By Godwill Arthur-Mensah, GNA
Accra, April 15, GNA - The National Information Technology Agency (NITA), the regulator of electronic transactions, says its operations are being crippled by the GHc13 million owed it the Ministries, Departments and Agencies (MDAs) and some district assemblies.
The Agency is also facing challenges with frequent optical fibre cuts and battery theft at its cell sites, which are also undermining its commitment to deliver efficient internet services to its subscribers.
The Communications Minister, Mrs Ursula Owusu-Ekuful, expressing concern about the situation, on Monday, therefore, urged the debtors to pay up from their annual budgetary allocations in order to receive improved services from NITA.
“No self-respecting organisation can function effectively in the modern workplace without access to the internet,” she said at the launch of the Stakeholders’ Forum for the Information and Communication Technology (ICT) industry, organised by NITA in Accra.
“Most of you pay promptly for the services you procure from private internet service providers; Do same for NITA,” the Minister advised.
The meeting brought together heads of the various government institutions, academia, the private sector, development partners and civil society organisations to deliberate matters of common interest related to the electronic industry.
Thus, it provided a platform for the dissemination of information on the progress made on the ICT infrastructure and engaged stakeholders on the Government’s policy direction.
The move is to ensure the full implementation of the National Information Technology Agency Act, Act 771, 2008 and the Electronic Transactions Act 772.
Mrs Owusu-Ekuful said the Government was drafting the necessary regulations to give effect to the two Acts, considering the increased digitisation of government services and to ensure that NITA delivered its mandate efficiently.
The Communications Ministry is also working with the Board of NITA to restructure and strengthen its operations in order to reduce the duplication and waste, which characterise the procurement of ICT services in government institutions.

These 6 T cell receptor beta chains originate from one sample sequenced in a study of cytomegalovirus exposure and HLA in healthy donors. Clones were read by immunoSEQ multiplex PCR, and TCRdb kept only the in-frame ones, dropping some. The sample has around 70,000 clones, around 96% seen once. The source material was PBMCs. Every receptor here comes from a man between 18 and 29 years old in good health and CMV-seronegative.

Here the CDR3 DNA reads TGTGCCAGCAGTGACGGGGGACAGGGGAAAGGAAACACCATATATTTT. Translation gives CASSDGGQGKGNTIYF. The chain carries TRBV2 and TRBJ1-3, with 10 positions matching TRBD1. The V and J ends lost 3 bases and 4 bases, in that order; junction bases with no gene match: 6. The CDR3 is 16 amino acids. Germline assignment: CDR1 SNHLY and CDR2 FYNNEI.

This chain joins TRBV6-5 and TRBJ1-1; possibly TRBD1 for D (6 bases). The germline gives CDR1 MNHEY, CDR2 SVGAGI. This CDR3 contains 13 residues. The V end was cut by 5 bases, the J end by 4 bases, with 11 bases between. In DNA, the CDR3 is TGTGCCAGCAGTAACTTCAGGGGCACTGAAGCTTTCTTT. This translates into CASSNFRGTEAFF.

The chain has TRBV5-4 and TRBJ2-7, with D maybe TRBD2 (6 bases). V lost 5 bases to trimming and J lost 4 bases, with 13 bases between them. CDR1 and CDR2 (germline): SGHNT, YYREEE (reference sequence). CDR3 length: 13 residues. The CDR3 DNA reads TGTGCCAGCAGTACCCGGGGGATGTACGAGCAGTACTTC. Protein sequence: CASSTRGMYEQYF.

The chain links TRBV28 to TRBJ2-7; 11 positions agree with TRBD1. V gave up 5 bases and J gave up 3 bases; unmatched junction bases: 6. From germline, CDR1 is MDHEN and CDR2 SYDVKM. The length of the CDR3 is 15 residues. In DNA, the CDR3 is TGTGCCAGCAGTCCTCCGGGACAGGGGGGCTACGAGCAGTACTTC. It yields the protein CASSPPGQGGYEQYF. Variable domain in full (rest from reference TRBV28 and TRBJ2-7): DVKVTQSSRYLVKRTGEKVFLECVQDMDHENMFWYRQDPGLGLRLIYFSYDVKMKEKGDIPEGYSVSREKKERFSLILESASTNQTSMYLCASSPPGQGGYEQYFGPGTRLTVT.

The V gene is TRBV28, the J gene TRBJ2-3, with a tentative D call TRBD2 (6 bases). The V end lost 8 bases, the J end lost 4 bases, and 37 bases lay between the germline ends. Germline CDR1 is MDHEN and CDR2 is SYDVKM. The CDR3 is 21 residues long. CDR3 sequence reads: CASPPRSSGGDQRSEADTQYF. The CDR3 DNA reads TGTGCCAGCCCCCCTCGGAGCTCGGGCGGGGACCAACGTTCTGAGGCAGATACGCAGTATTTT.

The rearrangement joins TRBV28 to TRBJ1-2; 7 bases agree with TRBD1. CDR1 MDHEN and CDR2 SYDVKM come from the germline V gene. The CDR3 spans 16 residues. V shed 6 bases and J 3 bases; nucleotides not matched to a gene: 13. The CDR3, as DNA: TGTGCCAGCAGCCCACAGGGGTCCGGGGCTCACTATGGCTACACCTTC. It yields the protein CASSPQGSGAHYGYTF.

Following the completion of the restructuring process, the Minister said: “NITA will define the minimum Information Technology (IT) standards every MDA must comply with and set up the compliance mechanisms.
“Therefore, no agency will procure any IT software, equipment or service without reference to NITA, and you will be required to seek its advice before you do so.”
The Ministry is also working with the Finance Ministry, Public Procurement Authority and the Auditor-General to enforce those regulations.
Until the capacity of the National Data Centre was used up, no MDA would set up its own data centre, Mrs Owusu-Ekuful said, explaining, “There is plenty of space to house any server you need and it can secure our data better than you are currently doing”.
The Government, she said, would soon undertake an IT systems audit to enable NITA to ascertain the level of resources in the country.
This would lead to appropriate recommendations for upgrades, replacement or for better usage, she said, and urged all stakeholders to cooperate with the audit team to ensure a successful exercise.
Mr David Gyewu, the acting Director- General of NITA, explaining the effects of the fibre cuts, called for collective efforts of all stakeholders to curb the menace.
The phenomenon slowed down internet connectivity and impacted negatively on delivery of public services, he warned.
He said due to the indebtedness of the MDAs and assemblies, the Agency could not pay some of its service providers abroad.
It also owes some local utility companies a total of GHc80 million.
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